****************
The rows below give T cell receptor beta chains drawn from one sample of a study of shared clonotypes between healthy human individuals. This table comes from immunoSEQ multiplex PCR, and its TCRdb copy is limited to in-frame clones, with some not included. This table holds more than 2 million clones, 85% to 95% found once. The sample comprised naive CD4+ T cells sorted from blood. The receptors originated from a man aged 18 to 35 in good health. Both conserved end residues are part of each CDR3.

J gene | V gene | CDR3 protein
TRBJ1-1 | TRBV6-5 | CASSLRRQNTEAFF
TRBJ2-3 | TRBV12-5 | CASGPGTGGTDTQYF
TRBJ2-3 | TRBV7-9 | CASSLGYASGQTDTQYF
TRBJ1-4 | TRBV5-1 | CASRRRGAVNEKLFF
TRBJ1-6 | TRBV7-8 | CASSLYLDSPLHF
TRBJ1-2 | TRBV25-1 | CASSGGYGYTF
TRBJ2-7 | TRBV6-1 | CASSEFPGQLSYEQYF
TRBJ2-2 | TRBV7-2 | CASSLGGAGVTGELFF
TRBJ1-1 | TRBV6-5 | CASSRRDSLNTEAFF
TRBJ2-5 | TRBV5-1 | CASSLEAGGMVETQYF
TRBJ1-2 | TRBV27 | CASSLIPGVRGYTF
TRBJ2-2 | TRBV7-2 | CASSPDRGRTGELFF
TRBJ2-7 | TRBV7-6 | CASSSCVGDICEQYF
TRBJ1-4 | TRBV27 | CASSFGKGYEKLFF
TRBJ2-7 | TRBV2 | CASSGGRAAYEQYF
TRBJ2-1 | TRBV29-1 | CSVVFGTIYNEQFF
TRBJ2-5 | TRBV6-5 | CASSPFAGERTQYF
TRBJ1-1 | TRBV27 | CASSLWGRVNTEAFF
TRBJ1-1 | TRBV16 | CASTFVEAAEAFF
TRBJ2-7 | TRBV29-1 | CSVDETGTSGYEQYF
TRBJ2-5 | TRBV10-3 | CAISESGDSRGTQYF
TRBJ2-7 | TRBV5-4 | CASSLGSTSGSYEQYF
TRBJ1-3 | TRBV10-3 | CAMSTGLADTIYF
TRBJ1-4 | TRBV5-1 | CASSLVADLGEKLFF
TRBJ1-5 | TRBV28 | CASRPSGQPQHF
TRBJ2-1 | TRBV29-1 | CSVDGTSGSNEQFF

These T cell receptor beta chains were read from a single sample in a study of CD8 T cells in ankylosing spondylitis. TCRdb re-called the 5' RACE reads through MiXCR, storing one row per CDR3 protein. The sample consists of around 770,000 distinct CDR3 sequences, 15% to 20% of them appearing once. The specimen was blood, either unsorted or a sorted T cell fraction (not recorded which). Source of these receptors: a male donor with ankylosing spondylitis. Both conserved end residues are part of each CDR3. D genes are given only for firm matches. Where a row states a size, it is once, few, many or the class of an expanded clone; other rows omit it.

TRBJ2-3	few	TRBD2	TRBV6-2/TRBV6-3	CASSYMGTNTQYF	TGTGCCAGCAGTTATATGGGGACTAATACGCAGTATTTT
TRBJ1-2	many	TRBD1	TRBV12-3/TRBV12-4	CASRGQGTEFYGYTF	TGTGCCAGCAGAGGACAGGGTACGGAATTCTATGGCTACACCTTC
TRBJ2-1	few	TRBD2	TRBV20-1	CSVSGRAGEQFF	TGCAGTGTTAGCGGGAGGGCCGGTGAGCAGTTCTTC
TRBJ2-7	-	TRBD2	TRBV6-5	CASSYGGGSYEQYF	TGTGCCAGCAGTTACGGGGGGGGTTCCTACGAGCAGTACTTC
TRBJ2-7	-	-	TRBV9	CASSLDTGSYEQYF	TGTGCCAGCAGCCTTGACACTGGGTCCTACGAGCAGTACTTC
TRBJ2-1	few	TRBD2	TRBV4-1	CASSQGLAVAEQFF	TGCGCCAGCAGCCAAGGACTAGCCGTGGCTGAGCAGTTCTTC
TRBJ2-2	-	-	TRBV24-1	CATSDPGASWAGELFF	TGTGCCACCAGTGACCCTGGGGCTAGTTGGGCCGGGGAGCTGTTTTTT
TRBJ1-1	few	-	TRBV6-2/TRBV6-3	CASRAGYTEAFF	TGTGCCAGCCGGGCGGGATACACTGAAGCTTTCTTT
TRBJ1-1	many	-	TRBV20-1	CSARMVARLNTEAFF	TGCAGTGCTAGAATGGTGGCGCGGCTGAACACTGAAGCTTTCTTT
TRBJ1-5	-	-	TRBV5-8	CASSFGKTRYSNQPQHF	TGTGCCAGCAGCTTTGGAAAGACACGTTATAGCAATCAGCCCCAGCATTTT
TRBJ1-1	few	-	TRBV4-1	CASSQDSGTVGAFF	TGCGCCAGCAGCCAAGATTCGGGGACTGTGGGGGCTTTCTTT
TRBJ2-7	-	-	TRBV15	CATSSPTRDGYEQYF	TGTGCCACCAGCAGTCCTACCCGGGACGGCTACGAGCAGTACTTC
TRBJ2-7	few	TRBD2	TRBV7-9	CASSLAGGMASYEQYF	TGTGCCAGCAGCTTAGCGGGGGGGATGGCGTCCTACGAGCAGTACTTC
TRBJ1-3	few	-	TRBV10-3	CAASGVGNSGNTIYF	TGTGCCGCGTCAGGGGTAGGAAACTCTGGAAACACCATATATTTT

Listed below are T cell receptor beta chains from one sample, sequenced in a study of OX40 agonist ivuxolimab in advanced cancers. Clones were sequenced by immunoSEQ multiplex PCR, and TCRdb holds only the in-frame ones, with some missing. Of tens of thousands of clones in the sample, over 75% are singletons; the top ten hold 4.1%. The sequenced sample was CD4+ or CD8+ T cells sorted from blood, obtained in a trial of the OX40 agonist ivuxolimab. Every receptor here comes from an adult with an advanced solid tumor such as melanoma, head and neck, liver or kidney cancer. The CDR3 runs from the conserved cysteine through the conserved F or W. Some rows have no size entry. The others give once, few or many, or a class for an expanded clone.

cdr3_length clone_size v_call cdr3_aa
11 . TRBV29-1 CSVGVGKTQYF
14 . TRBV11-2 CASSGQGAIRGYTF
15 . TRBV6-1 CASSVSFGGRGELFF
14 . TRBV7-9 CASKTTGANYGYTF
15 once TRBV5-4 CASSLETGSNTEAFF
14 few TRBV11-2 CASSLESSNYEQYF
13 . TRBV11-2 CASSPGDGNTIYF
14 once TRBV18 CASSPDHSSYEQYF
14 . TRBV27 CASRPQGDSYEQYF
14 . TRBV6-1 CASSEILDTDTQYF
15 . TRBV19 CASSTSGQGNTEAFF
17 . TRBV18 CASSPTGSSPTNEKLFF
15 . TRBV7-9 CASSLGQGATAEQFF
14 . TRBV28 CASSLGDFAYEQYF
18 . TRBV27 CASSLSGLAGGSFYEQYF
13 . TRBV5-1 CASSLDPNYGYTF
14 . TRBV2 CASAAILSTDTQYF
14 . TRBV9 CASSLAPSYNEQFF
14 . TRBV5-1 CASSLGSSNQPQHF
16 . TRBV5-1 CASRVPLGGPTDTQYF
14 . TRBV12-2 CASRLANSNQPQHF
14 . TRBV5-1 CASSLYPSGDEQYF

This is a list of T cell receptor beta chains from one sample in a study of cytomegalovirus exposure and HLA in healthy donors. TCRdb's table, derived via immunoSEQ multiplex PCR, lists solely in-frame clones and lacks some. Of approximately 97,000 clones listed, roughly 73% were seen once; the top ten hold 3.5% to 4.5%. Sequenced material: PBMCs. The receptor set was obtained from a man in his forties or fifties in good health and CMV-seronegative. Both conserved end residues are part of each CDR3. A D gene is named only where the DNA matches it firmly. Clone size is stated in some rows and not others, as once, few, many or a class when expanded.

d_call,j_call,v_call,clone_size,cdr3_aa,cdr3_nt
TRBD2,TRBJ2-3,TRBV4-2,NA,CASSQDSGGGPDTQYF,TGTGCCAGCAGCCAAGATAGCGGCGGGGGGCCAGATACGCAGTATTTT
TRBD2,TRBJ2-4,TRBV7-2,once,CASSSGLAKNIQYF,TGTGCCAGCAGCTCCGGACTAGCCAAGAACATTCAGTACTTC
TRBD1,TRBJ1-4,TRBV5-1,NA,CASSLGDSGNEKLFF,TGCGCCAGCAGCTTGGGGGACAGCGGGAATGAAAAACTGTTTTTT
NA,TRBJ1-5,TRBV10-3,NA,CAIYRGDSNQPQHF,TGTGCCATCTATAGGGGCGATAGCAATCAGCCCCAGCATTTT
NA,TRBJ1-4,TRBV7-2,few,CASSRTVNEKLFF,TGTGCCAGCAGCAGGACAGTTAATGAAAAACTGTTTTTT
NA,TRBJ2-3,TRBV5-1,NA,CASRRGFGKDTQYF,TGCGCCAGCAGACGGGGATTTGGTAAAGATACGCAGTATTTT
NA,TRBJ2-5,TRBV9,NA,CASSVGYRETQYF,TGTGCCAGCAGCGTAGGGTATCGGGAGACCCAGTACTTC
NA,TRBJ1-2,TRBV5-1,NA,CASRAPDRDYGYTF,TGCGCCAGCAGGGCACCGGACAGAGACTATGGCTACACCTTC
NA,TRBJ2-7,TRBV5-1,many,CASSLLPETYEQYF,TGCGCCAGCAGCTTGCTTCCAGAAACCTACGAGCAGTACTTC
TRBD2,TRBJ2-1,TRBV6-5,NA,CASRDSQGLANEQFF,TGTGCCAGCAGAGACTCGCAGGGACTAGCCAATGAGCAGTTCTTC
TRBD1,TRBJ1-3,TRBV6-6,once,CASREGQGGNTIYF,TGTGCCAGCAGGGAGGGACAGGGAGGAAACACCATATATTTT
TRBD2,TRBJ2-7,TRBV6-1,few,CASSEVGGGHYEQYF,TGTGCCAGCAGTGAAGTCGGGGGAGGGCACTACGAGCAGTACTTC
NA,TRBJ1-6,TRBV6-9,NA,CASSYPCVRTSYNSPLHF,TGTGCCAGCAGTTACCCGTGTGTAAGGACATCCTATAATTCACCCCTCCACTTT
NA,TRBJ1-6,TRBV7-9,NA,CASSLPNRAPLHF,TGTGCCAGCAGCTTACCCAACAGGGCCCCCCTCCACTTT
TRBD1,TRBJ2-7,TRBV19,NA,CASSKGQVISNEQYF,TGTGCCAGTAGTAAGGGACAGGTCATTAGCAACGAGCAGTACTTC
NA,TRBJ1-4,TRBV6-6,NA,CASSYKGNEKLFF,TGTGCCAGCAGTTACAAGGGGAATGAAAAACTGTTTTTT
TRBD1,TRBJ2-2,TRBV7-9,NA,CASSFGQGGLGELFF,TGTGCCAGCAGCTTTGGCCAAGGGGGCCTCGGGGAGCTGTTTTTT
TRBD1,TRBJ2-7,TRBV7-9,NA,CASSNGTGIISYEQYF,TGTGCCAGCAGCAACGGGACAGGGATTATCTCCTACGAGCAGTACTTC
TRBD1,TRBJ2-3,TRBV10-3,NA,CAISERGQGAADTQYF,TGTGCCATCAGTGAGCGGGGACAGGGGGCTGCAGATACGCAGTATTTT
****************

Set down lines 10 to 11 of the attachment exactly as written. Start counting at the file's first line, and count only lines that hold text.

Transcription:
TRBJ2-2 | TRBV7-2 | CASSLGGAGVTGELFF
TRBJ1-1 | TRBV6-5 | CASSRRDSLNTEAFF